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Surprising Reason Why Elderly Woman Was Alone on a Cruise Ship

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Have you thought as far ahead as what you’ll do with your twilight years? Many elderly people end up in nursing homes, but this lady on Princess cruise liner had different ideas. When a man asked her why she had been on the last 4 cruises on her own, she had a surprising answer. Take a look:

About 2 years ago my wife and I were on a cruise through the western Mediterranean aboard a Princess liner. At dinner we noticed an elderly lady sitting alone along the rail of the grand stairway in the main dining room.

I also noticed that all the staff, ships officers, waiters, busboys, etc., all seemed very familiar with this lady. I asked our waiter who the lady was, expecting to be told she owned the line, but he said he only knew that she had been on board for the last four cruises, back to back.

As we left the dining room one evening I caught her eye and stopped to say hello. We chatted and I said, “I understand you’ve been on this ship for the last four cruises.” She replied, “Yes, that’s true.” I stated, “I don’t understand” and she replied, without a pause, “It’s cheaper than a nursing home.”

So, there will be no nursing home in my future. When I get old and feeble, I am going to get on a Princess Cruise Ship. The average cost for a nursing home is $200 per day. I have checked on reservations at Princess and I can get a long term discount and senior discount price of $135 per day. That leaves $65 a day for:

1. Gratuities which will only be $10 per day.

2. I will have as many as 10 meals a day (of fantastic food, not institutional food) if I can waddle to the restaurant, or I can have room service (which means I can have breakfast in bed every day of the week).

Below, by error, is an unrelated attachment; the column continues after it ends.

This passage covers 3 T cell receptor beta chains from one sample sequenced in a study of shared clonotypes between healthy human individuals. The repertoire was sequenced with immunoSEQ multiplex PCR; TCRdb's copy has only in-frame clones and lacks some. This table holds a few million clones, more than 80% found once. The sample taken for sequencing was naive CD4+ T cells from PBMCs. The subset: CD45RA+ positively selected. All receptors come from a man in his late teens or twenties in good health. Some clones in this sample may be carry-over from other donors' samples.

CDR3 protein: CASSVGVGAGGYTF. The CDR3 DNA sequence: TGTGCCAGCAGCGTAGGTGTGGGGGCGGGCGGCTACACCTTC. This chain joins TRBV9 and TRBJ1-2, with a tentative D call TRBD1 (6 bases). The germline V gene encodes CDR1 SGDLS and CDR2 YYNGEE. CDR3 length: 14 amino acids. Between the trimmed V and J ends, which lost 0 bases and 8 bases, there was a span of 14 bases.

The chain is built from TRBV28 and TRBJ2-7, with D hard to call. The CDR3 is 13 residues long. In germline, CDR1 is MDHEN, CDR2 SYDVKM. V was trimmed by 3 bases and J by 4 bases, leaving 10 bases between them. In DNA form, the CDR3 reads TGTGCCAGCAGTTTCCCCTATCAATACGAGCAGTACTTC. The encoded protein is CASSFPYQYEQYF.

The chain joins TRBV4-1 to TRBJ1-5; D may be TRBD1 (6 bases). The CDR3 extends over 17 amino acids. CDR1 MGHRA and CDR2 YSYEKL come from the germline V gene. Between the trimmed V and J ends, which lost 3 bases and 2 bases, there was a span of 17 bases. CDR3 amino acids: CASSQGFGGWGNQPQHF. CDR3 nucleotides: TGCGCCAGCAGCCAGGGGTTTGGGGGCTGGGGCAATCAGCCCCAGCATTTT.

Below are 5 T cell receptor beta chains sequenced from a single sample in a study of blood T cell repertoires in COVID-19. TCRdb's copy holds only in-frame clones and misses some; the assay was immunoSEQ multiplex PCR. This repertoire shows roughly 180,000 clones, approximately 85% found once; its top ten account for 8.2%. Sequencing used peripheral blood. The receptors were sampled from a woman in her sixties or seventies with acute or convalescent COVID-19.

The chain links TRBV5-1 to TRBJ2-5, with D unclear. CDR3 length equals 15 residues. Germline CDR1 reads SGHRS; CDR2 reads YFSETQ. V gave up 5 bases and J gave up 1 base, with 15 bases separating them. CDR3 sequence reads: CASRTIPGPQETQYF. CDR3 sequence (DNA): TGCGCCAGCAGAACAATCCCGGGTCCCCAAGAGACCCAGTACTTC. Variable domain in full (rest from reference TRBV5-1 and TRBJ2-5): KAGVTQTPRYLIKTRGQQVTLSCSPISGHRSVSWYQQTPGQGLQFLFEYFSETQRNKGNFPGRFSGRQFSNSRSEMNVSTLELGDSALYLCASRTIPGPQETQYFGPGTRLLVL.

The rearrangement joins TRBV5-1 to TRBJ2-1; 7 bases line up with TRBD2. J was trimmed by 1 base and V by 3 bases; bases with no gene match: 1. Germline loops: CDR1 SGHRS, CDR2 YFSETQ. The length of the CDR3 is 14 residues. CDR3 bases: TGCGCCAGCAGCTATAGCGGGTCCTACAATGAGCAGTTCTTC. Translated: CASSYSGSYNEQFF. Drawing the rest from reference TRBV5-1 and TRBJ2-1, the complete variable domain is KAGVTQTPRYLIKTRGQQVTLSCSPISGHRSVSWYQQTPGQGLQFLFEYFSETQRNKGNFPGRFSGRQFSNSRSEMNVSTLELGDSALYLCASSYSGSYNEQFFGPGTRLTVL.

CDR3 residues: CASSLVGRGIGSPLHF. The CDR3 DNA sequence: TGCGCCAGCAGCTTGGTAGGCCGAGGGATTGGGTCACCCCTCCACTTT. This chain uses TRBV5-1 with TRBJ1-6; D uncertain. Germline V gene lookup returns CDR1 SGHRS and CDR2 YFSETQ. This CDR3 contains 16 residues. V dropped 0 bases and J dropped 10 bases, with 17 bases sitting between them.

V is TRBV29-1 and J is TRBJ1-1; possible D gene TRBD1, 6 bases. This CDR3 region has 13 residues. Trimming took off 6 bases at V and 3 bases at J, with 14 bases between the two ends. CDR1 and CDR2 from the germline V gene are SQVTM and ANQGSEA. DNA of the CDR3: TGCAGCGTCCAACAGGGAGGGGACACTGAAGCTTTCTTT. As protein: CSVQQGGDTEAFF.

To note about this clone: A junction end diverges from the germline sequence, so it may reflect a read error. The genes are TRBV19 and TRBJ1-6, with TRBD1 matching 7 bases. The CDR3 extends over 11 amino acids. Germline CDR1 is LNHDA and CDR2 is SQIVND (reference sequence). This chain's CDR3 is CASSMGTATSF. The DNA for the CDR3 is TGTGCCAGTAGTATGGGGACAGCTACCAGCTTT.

3. Princess has as many as three swimming pools, a workout room, free washers and dryers, and shows every night.

4. They have free toothpaste and razors, and free soap and shampoo.

5. They will even treat you like a customer, not a patient. An extra $5 worth of tips will have the entire staff scrambling to help you.

6. I will get to meet new people every 7 or 14 days!

7. TV broken? Light bulb need changing? Need to have the mattress replaced? No problem! They will fix everything and apologize for your inconvenience.

8. Clean sheets and towels every day, and you don’t even have to ask for them.

9. If you fall in the nursing home and break a hip you are on Medicare; if you fall and break a hip on the Princess ship they will upgrade you to a suite for the rest of your life.

10. There is always a doctor on board.

Now hold on for the best! Do you want to see South America, the Panama Canal, Tahiti, Australia, New Zealand, Asia, or name where you want to go? Princess will have a ship ready to go. So don’t look for me in a nursing home, just call shore to ship.

PS: And don’t forget, when you die, they just dump you over the side at no charge.

According to Snopes this is a true story and the lady in question was Bea Muller, from Snopes:

“Bea Muller, an 86-year-old retiree, took up residence on Cunard’s Queen Elizabeth 2 on 5 January 2000. Her husband had passed away while the couple was on a world cruise eleven months earlier, and rather than opt for a retirement home, Mrs. Muller sold her house and possessions and booked herself onto the ship.

Its cramped quarters aside, Muller was happy with her life aboard a ship. “I’ve got full-time maid service, great dining rooms, doctors, medical center (where she volunteers), a spa, beauty salon, computer center, entertainment, cultural activities and, best of all, dancing and bridge.” (Muller passed away in 2013, and the Queen Elizabeth 2 was retired from service in 2008.) ”

Bea Muller was not the first long-time cruiser: Cunard had a previous guest, Clair MacBeth, who lived aboard ship for 14 years.

What are your thoughts on this? We understand that for many elderly people, who need a great deal of care, this could not be an option. But for those who still have their wits about them and are in decent physical health, doesn’t this seem like a great alternative to pricey nursing homes?